Why do individuals, couples and families typically seek therapy?
Sometimes, fears of expressing oneself authentically or trusting others is the motivation for seeking help. Psychotherapy and counseling can help children, teens and adults better understand how to manage their anger or conflicts with family members, spouses or other persons with whom they are engaged.
It is not unusual for people to seek the help of a therapist in order to develop new ways of responding to circumstances that have been habitually problematic and depriving them of intimacy or the ability to experience more joy and contentment in their lives.
Sometimes a particular experience, such as a separation, divorce or a turbulent disagreement, or a milestone, such as marrying or becoming a parent, may also precipitate a decision to seek counseling.
For some people the feelings of being somehow lost, confused or disengaged from others is the motivation to reach out for help. Those struggling with social skill deficits seek out the experience of participating in therapeutic social skill groups and training as a means of improving their overall life experience.
The reasons are as vast and as varied as people themselves, but most persons share a desire for a more gratifying experience of their lives.
In what ways is psychotherapy typically found to be helpful?
(2) Learn to communicate more effectively
(3) Learn to resolve both internal and interpersonal conflicts
(4) Manage, reduce or relieve symptoms of emotional distress
(5) Develop more social, relational or vocational functioning
(6) Pursue personal growth and development
(7) Reconstruct one’s life in the aftermath of trauma and abuse.
What if I need or want to consider medication as an adjunct to psychotherapy?
Medication can often be helpful in supporting a person to feel a greater sense of well-being.
If you are suffering from persistent or debilitating depression, anxiety or other troubling symptoms, and are interested in exploring whether medication might be helpful, West Bergen has Board Certified Psychiatrists and Advanced Practice Nurses on staff who can provide comprehensive psychiatric evaluation and medication management services.
If you are interested in exploring this option, your therapist will either refer you to one of our Prescribers on staff for a consultation, or help you in obtaining a referral through other means if that is your preference.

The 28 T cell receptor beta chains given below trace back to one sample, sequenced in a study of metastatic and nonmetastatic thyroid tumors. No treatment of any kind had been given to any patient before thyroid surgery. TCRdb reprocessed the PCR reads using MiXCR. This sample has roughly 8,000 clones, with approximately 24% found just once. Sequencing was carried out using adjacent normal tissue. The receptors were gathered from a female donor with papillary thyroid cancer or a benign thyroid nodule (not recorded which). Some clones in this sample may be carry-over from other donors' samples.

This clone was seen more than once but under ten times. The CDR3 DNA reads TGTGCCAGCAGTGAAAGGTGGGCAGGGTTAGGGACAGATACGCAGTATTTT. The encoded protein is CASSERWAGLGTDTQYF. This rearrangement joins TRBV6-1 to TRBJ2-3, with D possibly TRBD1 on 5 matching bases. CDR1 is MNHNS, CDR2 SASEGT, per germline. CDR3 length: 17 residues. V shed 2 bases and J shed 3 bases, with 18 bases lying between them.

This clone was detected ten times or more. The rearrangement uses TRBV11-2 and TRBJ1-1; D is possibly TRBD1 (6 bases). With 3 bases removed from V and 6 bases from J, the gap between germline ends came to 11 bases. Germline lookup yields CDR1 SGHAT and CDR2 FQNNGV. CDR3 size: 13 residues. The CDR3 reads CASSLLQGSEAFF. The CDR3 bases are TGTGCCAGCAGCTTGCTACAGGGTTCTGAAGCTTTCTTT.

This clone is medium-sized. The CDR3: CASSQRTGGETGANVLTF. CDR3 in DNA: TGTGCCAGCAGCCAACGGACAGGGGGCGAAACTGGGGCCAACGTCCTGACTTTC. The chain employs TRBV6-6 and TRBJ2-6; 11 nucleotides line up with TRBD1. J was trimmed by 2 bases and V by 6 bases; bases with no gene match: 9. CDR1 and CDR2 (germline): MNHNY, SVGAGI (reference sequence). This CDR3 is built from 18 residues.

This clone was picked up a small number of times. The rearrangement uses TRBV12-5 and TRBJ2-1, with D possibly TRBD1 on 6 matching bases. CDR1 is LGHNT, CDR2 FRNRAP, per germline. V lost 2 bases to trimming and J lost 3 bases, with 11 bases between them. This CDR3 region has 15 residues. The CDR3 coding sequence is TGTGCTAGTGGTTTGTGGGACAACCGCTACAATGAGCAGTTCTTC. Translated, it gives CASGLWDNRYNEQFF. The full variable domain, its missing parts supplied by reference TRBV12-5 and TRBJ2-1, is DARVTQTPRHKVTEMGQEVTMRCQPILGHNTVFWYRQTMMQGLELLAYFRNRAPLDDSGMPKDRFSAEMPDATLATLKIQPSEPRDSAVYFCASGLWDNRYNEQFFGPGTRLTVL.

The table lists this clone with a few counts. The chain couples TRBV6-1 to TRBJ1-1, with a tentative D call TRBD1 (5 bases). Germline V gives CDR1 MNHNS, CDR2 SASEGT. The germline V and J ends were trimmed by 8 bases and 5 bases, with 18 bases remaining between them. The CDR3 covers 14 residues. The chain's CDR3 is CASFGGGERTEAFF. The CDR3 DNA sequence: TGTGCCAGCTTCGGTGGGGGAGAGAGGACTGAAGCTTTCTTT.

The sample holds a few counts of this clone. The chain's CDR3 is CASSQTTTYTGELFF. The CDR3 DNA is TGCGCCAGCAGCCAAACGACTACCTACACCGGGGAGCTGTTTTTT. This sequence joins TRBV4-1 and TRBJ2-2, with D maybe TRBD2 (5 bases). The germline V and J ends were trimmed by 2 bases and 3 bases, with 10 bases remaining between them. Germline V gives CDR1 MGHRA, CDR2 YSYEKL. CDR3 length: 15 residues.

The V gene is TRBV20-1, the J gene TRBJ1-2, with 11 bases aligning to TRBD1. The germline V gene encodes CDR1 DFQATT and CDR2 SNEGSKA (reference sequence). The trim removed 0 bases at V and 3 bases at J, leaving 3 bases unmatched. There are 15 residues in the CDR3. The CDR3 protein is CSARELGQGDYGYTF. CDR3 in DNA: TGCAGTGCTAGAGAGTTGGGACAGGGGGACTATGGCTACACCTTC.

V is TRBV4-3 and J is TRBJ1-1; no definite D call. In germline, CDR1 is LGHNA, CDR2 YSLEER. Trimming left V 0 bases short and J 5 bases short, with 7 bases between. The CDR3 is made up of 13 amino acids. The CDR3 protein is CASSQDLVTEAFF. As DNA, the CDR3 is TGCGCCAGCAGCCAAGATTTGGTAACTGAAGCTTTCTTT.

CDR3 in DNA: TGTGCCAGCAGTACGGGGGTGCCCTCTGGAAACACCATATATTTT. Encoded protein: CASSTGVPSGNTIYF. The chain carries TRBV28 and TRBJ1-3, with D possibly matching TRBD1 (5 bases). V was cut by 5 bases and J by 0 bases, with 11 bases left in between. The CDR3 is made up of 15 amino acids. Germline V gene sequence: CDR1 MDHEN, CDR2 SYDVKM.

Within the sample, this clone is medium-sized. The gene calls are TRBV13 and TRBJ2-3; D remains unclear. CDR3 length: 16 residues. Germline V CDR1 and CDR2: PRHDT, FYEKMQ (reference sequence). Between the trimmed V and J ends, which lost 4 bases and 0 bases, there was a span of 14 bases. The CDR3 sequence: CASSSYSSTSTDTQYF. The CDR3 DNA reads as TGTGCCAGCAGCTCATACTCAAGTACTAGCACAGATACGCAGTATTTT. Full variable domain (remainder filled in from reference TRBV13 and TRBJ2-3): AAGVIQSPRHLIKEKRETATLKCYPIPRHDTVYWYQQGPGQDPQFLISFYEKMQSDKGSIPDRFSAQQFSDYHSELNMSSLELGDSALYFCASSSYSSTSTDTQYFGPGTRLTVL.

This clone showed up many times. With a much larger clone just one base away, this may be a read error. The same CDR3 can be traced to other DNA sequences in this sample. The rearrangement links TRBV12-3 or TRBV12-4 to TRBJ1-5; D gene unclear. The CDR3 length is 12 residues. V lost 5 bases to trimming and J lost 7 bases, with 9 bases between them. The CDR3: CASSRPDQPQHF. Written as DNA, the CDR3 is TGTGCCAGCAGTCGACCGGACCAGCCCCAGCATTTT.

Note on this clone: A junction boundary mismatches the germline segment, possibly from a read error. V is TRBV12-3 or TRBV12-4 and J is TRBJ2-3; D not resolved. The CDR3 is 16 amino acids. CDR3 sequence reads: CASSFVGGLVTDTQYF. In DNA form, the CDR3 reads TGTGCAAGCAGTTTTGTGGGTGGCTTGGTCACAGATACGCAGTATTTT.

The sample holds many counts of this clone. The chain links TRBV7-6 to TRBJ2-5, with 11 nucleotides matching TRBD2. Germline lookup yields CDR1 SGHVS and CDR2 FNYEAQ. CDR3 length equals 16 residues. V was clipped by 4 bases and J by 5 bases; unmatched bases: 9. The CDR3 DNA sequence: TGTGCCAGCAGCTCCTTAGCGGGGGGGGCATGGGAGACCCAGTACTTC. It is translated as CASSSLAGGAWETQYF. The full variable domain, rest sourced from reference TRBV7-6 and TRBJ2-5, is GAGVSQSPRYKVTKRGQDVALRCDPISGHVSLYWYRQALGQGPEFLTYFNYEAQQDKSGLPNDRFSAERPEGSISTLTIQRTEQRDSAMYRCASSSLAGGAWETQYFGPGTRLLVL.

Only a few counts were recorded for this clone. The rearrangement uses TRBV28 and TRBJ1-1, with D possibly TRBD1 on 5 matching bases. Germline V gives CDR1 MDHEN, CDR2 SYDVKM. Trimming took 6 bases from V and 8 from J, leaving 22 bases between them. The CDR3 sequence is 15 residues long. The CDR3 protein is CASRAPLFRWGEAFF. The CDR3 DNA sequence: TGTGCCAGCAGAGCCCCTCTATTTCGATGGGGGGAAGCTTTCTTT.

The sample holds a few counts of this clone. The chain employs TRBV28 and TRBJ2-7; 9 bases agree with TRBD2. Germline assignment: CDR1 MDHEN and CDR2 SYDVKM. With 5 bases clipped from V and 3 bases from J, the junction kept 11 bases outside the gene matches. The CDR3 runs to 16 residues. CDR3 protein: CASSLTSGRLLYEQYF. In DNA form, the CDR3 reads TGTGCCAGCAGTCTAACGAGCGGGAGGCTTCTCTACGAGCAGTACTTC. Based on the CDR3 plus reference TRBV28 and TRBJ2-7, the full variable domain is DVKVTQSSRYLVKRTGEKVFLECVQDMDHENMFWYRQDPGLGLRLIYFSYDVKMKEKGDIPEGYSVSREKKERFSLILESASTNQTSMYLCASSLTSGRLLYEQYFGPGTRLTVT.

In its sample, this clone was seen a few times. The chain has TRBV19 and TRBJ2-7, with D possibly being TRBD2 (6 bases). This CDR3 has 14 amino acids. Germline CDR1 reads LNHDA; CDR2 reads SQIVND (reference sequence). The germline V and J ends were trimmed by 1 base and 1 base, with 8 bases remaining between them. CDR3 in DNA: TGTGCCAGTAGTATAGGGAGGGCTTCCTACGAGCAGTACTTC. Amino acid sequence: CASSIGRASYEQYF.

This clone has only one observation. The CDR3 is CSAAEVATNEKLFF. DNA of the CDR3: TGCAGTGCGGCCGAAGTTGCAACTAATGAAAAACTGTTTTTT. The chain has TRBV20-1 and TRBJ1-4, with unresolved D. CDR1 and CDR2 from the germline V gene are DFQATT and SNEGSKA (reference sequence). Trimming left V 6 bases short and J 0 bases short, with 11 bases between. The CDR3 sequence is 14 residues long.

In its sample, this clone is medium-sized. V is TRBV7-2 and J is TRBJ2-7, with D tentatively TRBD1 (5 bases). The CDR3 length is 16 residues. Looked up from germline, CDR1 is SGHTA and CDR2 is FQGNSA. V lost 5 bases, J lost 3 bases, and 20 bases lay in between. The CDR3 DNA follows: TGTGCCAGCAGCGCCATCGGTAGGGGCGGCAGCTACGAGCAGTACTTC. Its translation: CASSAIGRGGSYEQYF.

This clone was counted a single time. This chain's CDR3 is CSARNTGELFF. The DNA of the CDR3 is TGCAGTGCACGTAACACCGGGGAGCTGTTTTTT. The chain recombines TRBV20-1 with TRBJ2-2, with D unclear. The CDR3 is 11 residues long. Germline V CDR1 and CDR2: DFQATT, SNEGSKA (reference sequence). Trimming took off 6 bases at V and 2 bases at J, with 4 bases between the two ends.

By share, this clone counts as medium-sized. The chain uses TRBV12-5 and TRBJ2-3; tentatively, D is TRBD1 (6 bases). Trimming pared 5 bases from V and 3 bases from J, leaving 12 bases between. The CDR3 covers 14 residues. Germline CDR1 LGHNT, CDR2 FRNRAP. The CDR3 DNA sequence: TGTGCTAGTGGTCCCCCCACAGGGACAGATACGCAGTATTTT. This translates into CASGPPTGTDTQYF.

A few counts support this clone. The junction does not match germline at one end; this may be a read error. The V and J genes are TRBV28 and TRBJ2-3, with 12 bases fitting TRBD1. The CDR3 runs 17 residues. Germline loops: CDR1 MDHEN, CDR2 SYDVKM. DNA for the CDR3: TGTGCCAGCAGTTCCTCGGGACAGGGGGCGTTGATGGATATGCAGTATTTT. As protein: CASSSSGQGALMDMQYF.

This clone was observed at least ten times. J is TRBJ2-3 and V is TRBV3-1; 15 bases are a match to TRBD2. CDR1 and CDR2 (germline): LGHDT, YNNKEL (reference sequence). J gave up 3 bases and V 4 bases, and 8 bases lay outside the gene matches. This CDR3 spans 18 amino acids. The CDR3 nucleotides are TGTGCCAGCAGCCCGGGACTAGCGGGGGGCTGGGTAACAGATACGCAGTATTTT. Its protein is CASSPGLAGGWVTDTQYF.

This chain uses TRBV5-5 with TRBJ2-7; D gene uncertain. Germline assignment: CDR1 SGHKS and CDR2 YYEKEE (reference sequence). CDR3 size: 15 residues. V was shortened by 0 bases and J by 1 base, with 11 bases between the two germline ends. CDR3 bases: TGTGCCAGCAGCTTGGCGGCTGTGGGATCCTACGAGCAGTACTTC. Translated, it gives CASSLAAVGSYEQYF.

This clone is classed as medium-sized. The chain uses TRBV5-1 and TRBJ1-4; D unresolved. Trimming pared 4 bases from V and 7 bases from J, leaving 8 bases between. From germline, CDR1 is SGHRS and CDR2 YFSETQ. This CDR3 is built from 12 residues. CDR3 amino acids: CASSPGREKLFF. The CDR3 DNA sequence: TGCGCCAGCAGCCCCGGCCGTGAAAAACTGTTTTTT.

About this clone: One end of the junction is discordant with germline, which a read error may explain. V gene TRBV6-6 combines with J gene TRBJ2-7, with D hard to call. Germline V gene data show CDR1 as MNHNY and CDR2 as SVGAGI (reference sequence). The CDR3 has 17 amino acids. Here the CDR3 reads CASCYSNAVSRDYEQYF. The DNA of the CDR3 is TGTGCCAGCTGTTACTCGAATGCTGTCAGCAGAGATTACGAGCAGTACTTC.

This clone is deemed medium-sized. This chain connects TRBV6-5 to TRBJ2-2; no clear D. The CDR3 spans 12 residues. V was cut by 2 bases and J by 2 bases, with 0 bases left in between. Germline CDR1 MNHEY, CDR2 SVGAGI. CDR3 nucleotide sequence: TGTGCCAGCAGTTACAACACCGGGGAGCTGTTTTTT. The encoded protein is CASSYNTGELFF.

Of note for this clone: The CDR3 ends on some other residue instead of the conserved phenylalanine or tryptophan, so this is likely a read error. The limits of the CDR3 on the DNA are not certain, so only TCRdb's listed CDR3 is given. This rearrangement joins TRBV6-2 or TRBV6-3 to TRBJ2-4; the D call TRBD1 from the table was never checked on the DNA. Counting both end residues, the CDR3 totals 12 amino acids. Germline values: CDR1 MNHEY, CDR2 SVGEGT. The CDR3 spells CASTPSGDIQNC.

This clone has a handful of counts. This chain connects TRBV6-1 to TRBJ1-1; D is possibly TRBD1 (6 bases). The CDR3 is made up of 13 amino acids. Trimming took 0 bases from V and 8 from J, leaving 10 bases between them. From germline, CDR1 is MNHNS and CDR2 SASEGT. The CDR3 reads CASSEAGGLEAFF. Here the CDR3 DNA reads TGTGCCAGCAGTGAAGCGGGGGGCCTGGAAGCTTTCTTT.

How long is a typical psychotherapy session and how often will I meet with my therapist?
Most sessions are weekly and 50 minutes in length, however your therapist may suggest meeting longer or more frequently depending on your needs and the therapist’s clinical recommendations.
How long can I expect to be in therapy?
In general, recent situational stresses or problems can be addressed in fewer sessions than longer-standing issues involving trauma, abuse or developmental issues.
Sometimes your health insurance provider may dictate the number of sessions they will cover per year.
Always check with your insurance provider to determine whether or not your plan provides unlimited visits per year.
I want to get the most out of therapy. What can I do to help?
Do you provide tele-therapy?
Currently, while under a state of emergency due to the Covid 19 pandemic, all counseling services are being offered via telehealth. Once the emergency is lifted our hope is to continue offering telehealth along with in-person services. Provision of telehealth services, post pandemic will be contingent upon whether or not insurance and regulatory entities approve continuation. As we learn more, we will continually provide updates
Does Insurance Cover Therapy?
Here are some questions that might be helpful to ask:
- What mental health benefits do I have under my plan?
- Do I have out of network benefits?
- What level of licensure is accepted under my plan?
- How much will insurance cover per session? How much am I responsible for per session (co-pay or co-insurance)?
- How many sessions will be covered?
- Do I have an annual deductible and if so, how much out of pocket am I responsible for?
- Do I need prior authorization for services? Do I need follow-up authorizations for continuing services?
- Will I need a diagnostic evaluation for insurance purposes?
What is your Confidentiality policy?
The information that you share in psychotherapy is confidential and will not be discussed or released to a third party without your written permission and consent, unless disclosure is required by law.
Disclosure is required by law:
(1) if you are a danger to yourself or others
(2) if you, or someone you have discussed, have been involved in an incident of child, dependent adult or elder abuse or neglect.
Our clinicians are legally obligated to intervene in these circumstances, including reporting the possibility of abuse to our local child or adult protective agencies and contacting other persons or agencies that may assist in protecting you or others if we believe you are at risk of harming yourself or others. In certain legal proceedings, they may be required to submit information.